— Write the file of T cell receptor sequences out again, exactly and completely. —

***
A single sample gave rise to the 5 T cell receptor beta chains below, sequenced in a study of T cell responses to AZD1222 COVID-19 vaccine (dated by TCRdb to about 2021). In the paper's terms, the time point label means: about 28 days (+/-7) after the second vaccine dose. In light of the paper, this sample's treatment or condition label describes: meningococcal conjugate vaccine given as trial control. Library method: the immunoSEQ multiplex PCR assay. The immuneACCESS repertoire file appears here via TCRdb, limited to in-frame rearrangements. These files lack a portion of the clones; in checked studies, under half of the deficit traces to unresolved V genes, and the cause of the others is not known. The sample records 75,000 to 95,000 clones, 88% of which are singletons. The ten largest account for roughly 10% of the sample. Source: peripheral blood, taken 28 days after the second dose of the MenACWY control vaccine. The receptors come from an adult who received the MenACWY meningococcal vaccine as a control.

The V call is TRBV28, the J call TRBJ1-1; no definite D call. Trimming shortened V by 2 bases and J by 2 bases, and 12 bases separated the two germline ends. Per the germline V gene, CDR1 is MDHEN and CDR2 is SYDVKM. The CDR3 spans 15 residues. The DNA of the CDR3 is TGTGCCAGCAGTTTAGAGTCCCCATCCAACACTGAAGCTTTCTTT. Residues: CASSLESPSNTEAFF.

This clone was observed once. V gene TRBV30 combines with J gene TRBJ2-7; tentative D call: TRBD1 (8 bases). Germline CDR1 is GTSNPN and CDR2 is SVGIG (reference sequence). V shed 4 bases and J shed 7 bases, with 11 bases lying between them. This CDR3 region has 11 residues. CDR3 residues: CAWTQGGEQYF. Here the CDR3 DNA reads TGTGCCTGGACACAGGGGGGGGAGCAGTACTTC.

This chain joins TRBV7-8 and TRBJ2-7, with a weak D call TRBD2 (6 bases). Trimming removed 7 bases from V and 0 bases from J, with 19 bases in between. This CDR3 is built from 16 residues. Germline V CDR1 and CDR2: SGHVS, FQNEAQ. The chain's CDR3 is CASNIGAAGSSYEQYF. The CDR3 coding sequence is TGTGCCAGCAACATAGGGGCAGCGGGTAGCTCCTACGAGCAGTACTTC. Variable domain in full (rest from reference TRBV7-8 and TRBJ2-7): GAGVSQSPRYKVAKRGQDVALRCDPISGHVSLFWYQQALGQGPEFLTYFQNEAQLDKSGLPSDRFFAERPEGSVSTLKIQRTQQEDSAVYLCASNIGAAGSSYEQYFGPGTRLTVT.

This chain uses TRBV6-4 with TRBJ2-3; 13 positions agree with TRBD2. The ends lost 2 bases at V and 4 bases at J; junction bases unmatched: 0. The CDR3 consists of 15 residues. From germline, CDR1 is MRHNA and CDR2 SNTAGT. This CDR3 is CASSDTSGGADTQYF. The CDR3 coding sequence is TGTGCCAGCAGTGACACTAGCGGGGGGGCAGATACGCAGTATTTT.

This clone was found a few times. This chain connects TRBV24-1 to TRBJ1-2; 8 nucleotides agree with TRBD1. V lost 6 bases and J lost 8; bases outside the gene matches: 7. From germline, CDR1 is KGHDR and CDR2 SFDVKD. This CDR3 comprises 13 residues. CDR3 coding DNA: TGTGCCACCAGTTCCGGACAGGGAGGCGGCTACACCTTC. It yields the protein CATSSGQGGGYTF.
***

A single sample gave rise to the 5 T cell receptor beta chains below, sequenced in a study of T cell responses to AZD1222 COVID-19 vaccine (dated by TCRdb to about 2021). In the paper's terms, the time point label means: about 28 days (+/-7) after the second vaccine dose. In light of the paper, this sample's treatment or condition label describes: meningococcal conjugate vaccine given as trial control. Library method: the immunoSEQ multiplex PCR assay. The immuneACCESS repertoire file appears here via TCRdb, limited to in-frame rearrangements. These files lack a portion of the clones; in checked studies, under half of the deficit traces to unresolved V genes, and the cause of the others is not known. The sample records 75,000 to 95,000 clones, 88% of which are singletons. The ten largest account for roughly 10% of the sample. Source: peripheral blood, taken 28 days after the second dose of the MenACWY control vaccine. The receptors come from an adult who received the MenACWY meningococcal vaccine as a control.

The V call is TRBV28, the J call TRBJ1-1; no definite D call. Trimming shortened V by 2 bases and J by 2 bases, and 12 bases separated the two germline ends. Per the germline V gene, CDR1 is MDHEN and CDR2 is SYDVKM. The CDR3 spans 15 residues. The DNA of the CDR3 is TGTGCCAGCAGTTTAGAGTCCCCATCCAACACTGAAGCTTTCTTT. Residues: CASSLESPSNTEAFF.

This clone was observed once. V gene TRBV30 combines with J gene TRBJ2-7; tentative D call: TRBD1 (8 bases). Germline CDR1 is GTSNPN and CDR2 is SVGIG (reference sequence). V shed 4 bases and J shed 7 bases, with 11 bases lying between them. This CDR3 region has 11 residues. CDR3 residues: CAWTQGGEQYF. Here the CDR3 DNA reads TGTGCCTGGACACAGGGGGGGGAGCAGTACTTC.

This chain joins TRBV7-8 and TRBJ2-7, with a weak D call TRBD2 (6 bases). Trimming removed 7 bases from V and 0 bases from J, with 19 bases in between. This CDR3 is built from 16 residues. Germline V CDR1 and CDR2: SGHVS, FQNEAQ. The chain's CDR3 is CASNIGAAGSSYEQYF. The CDR3 coding sequence is TGTGCCAGCAACATAGGGGCAGCGGGTAGCTCCTACGAGCAGTACTTC. Variable domain in full (rest from reference TRBV7-8 and TRBJ2-7): GAGVSQSPRYKVAKRGQDVALRCDPISGHVSLFWYQQALGQGPEFLTYFQNEAQLDKSGLPSDRFFAERPEGSVSTLKIQRTQQEDSAVYLCASNIGAAGSSYEQYFGPGTRLTVT.

This chain uses TRBV6-4 with TRBJ2-3; 13 positions agree with TRBD2. The ends lost 2 bases at V and 4 bases at J; junction bases unmatched: 0. The CDR3 consists of 15 residues. From germline, CDR1 is MRHNA and CDR2 SNTAGT. This CDR3 is CASSDTSGGADTQYF. The CDR3 coding sequence is TGTGCCAGCAGTGACACTAGCGGGGGGGCAGATACGCAGTATTTT.

This clone was found a few times. This chain connects TRBV24-1 to TRBJ1-2; 8 nucleotides agree with TRBD1. V lost 6 bases and J lost 8; bases outside the gene matches: 7. From germline, CDR1 is KGHDR and CDR2 SFDVKD. This CDR3 comprises 13 residues. CDR3 coding DNA: TGTGCCACCAGTTCCGGACAGGGAGGCGGCTACACCTTC. It yields the protein CATSSGQGGGYTF.